Jack Lawrence Luzkow
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The way we used to be and could be again
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The welfare state was actually born of consensus, and was more the product of reformist liberalism in late nineteenth century than the product of twentieth-century idealism. World War I was only the beginning of what would become a chamber of horrors. John Maynard Keynes thought, with the examples of Depression and World War I behind him, that economic collapse and a return to political extremism could only be forestalled by increasing the role of the state. He admired socialist utopianism for three reasons: its passion for social justice, the Fabian ideal of public service, and the elimination of the love of money or the money motive. The Social Democrats of Scandinavia provided illustration of what could be accomplished by economic planning and regulation without resorting to nationalization and state ownership.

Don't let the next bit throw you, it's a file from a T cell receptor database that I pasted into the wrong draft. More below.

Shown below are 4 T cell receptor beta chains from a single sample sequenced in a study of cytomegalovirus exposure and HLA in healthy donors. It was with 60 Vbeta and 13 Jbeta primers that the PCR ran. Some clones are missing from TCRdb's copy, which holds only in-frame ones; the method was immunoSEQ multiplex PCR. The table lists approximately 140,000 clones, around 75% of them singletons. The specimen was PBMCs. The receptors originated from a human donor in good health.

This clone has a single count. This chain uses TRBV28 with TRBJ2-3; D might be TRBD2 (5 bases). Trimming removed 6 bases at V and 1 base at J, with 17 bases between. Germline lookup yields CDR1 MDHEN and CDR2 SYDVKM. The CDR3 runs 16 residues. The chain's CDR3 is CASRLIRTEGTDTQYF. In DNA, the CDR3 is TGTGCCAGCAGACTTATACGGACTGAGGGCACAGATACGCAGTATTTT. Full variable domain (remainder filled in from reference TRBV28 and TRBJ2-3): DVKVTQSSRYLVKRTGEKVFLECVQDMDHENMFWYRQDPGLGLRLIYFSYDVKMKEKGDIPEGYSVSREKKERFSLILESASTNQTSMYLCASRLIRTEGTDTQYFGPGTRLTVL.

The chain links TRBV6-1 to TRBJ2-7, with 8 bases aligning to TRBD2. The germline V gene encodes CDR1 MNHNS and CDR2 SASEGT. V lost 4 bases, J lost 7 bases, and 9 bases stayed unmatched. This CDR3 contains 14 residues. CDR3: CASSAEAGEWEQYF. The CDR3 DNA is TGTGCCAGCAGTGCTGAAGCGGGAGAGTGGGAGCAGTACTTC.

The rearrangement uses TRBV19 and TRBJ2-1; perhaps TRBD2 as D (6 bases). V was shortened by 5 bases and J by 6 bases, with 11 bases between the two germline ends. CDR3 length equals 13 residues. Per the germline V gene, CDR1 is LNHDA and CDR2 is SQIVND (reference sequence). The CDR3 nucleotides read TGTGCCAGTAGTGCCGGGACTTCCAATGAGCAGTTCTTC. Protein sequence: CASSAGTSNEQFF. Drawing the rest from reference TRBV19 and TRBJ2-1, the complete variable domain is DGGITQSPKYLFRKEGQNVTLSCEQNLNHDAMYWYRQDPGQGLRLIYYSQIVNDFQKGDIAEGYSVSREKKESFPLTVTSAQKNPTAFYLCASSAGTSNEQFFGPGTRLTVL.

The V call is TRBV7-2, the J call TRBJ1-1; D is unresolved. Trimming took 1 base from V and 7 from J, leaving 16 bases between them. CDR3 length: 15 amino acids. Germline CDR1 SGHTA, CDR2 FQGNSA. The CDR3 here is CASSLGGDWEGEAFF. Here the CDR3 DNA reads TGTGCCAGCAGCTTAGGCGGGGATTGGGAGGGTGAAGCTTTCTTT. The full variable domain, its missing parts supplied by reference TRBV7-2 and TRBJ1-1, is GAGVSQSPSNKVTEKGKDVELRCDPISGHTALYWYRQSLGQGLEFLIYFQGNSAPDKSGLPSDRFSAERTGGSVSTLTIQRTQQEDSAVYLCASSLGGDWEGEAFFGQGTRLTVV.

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The great forgetting

The past, present and future of social democracy and the welfare state


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